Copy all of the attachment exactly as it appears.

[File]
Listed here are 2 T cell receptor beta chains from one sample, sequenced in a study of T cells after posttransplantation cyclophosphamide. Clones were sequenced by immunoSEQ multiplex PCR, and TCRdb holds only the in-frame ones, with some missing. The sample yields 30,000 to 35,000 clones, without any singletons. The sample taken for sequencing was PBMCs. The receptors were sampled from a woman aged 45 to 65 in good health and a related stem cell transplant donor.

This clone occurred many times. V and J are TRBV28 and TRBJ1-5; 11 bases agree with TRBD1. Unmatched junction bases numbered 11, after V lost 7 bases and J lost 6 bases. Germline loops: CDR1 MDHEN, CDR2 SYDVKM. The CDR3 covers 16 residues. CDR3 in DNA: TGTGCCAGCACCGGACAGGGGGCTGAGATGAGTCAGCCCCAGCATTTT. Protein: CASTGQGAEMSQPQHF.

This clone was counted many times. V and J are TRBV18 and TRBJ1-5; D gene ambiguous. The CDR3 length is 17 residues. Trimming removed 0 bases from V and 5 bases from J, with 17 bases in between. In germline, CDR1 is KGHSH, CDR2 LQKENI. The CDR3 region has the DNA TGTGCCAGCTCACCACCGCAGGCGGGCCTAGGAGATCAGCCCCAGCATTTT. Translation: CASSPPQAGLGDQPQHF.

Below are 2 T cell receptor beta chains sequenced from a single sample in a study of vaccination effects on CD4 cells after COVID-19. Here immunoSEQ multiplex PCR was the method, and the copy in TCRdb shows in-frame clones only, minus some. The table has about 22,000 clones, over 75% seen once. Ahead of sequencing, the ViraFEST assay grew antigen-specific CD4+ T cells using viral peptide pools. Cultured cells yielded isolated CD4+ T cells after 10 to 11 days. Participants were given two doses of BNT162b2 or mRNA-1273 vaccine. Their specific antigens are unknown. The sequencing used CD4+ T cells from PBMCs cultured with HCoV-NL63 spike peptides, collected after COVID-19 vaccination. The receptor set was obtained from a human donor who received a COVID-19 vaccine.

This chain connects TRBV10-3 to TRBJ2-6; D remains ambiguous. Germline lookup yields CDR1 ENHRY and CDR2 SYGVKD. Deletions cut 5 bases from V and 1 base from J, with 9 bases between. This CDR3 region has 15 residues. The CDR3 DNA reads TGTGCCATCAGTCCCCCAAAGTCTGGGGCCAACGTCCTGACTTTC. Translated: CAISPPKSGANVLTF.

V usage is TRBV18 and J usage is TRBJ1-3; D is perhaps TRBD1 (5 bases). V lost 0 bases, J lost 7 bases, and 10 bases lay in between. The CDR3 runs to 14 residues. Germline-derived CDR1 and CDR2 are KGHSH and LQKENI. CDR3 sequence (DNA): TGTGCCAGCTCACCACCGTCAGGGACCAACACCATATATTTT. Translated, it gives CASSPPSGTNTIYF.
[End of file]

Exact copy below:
Listed here are 2 T cell receptor beta chains from one sample, sequenced in a study of T cells after posttransplantation cyclophosphamide. Clones were sequenced by immunoSEQ multiplex PCR, and TCRdb holds only the in-frame ones, with some missing. The sample yields 30,000 to 35,000 clones, without any singletons. The sample taken for sequencing was PBMCs. The receptors were sampled from a woman aged 45 to 65 in good health and a related stem cell transplant donor.

This clone occurred many times. V and J are TRBV28 and TRBJ1-5; 11 bases agree with TRBD1. Unmatched junction bases numbered 11, after V lost 7 bases and J lost 6 bases. Germline loops: CDR1 MDHEN, CDR2 SYDVKM. The CDR3 covers 16 residues. CDR3 in DNA: TGTGCCAGCACCGGACAGGGGGCTGAGATGAGTCAGCCCCAGCATTTT. Protein: CASTGQGAEMSQPQHF.

This clone was counted many times. V and J are TRBV18 and TRBJ1-5; D gene ambiguous. The CDR3 length is 17 residues. Trimming removed 0 bases from V and 5 bases from J, with 17 bases in between. In germline, CDR1 is KGHSH, CDR2 LQKENI. The CDR3 region has the DNA TGTGCCAGCTCACCACCGCAGGCGGGCCTAGGAGATCAGCCCCAGCATTTT. Translation: CASSPPQAGLGDQPQHF.

Below are 2 T cell receptor beta chains sequenced from a single sample in a study of vaccination effects on CD4 cells after COVID-19. Here immunoSEQ multiplex PCR was the method, and the copy in TCRdb shows in-frame clones only, minus some. The table has about 22,000 clones, over 75% seen once. Ahead of sequencing, the ViraFEST assay grew antigen-specific CD4+ T cells using viral peptide pools. Cultured cells yielded isolated CD4+ T cells after 10 to 11 days. Participants were given two doses of BNT162b2 or mRNA-1273 vaccine. Their specific antigens are unknown. The sequencing used CD4+ T cells from PBMCs cultured with HCoV-NL63 spike peptides, collected after COVID-19 vaccination. The receptor set was obtained from a human donor who received a COVID-19 vaccine.

This chain connects TRBV10-3 to TRBJ2-6; D remains ambiguous. Germline lookup yields CDR1 ENHRY and CDR2 SYGVKD. Deletions cut 5 bases from V and 1 base from J, with 9 bases between. This CDR3 region has 15 residues. The CDR3 DNA reads TGTGCCATCAGTCCCCCAAAGTCTGGGGCCAACGTCCTGACTTTC. Translated: CAISPPKSGANVLTF.

V usage is TRBV18 and J usage is TRBJ1-3; D is perhaps TRBD1 (5 bases). V lost 0 bases, J lost 7 bases, and 10 bases lay in between. The CDR3 runs to 14 residues. Germline-derived CDR1 and CDR2 are KGHSH and LQKENI. CDR3 sequence (DNA): TGTGCCAGCTCACCACCGTCAGGGACCAACACCATATATTTT. Translated, it gives CASSPPSGTNTIYF.